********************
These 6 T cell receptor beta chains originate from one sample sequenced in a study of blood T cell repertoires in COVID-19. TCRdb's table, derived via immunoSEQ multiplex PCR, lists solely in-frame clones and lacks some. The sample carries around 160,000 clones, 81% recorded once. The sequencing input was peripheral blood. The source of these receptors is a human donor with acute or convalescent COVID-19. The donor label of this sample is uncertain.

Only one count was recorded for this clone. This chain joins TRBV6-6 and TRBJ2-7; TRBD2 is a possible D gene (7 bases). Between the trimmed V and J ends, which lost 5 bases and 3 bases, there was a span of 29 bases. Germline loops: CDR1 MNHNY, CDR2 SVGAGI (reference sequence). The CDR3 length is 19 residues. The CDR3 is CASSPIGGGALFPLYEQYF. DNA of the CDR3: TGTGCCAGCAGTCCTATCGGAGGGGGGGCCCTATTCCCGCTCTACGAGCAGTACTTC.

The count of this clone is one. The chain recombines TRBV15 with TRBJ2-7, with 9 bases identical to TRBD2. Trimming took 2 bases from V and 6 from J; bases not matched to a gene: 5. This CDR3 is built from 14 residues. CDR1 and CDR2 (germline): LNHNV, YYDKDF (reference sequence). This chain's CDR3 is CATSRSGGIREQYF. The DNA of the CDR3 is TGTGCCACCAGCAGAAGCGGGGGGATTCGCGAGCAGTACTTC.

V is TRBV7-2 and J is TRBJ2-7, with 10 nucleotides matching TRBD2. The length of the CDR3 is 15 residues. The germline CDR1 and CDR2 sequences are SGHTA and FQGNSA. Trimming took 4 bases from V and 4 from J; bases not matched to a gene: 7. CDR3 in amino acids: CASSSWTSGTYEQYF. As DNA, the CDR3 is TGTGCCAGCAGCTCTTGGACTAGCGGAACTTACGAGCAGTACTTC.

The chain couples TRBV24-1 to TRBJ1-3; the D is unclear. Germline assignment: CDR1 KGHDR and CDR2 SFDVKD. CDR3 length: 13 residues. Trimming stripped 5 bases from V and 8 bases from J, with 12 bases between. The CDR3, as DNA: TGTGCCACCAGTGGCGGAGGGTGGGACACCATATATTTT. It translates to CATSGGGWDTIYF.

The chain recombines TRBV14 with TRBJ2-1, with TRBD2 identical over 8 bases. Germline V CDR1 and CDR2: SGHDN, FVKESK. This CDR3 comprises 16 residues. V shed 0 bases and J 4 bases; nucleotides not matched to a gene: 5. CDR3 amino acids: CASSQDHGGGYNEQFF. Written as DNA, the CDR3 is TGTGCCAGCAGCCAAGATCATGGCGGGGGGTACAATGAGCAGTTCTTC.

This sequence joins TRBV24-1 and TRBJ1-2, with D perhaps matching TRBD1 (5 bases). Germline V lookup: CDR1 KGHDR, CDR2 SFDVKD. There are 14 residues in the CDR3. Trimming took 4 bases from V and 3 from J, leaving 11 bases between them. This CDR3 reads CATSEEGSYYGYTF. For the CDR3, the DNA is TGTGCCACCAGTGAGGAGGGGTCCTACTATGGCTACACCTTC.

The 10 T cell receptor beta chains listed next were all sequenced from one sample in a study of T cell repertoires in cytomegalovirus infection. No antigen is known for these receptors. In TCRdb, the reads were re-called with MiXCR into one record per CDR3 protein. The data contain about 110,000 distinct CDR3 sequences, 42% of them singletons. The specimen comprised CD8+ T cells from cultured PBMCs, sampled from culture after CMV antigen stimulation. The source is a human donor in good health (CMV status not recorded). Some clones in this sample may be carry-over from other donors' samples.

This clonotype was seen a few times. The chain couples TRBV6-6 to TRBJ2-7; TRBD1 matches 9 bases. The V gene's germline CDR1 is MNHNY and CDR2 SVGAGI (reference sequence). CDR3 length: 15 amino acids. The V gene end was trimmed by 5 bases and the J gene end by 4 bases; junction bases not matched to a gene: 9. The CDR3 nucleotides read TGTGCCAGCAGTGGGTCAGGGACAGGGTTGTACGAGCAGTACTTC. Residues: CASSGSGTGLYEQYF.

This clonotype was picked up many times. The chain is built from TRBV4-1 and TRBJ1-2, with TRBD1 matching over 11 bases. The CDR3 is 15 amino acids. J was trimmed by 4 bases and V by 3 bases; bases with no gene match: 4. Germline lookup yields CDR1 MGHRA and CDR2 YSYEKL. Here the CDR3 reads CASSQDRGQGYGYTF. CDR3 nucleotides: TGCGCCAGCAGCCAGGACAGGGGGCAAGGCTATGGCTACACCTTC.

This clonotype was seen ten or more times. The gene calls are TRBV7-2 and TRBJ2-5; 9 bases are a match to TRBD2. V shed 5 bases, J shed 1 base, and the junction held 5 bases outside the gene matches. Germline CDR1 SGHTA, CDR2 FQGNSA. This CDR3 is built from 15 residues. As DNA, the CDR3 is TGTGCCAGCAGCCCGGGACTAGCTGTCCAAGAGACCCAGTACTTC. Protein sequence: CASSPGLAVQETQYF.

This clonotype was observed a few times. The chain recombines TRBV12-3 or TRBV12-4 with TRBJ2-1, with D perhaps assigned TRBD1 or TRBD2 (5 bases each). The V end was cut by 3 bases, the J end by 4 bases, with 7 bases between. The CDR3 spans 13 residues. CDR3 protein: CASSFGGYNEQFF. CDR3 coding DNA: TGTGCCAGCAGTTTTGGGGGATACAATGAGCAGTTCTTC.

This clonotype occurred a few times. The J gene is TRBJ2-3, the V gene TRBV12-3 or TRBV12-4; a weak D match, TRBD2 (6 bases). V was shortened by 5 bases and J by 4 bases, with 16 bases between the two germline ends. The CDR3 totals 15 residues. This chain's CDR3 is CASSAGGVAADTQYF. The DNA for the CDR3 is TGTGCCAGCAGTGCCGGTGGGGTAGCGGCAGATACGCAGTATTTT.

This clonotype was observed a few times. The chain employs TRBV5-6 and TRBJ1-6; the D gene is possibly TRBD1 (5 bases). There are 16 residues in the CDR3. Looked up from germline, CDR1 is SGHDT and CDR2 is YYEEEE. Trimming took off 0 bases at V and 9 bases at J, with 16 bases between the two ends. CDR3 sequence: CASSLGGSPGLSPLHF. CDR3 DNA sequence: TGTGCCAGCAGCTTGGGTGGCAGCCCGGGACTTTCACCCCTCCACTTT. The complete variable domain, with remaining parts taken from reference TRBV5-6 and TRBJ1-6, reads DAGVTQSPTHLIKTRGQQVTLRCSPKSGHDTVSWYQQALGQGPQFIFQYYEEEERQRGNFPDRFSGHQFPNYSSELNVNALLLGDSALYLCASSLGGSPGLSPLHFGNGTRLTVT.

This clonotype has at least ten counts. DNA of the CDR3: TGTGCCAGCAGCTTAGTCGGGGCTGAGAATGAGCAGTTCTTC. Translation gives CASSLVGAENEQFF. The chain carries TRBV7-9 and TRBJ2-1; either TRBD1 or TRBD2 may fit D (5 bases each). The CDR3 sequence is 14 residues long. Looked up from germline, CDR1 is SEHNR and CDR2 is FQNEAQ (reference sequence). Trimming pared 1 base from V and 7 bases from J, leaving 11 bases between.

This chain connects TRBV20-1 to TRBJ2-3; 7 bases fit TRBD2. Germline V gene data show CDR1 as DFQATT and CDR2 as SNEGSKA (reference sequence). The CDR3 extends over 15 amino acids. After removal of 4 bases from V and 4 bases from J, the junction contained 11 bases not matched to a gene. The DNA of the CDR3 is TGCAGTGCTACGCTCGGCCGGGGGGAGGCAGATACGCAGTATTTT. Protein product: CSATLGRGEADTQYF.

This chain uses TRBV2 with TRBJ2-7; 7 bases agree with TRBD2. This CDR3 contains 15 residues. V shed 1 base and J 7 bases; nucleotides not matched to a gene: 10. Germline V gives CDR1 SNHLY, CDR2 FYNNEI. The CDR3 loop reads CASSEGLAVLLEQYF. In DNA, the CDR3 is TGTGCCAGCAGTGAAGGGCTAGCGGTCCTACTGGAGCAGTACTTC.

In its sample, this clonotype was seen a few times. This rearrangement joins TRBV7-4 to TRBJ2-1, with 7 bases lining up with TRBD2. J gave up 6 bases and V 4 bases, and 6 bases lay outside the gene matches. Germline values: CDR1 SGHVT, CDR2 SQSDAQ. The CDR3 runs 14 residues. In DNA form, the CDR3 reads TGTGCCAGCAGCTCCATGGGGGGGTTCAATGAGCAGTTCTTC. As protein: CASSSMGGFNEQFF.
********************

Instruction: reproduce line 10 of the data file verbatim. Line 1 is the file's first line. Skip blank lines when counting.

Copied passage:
This clonotype was picked up many times. The chain is built from TRBV4-1 and TRBJ1-2, with TRBD1 matching over 11 bases. The CDR3 is 15 amino acids. J was trimmed by 4 bases and V by 3 bases; bases with no gene match: 4. Germline lookup yields CDR1 MGHRA and CDR2 YSYEKL. Here the CDR3 reads CASSQDRGQGYGYTF. CDR3 nucleotides: TGCGCCAGCAGCCAGGACAGGGGGCAAGGCTATGGCTACACCTTC.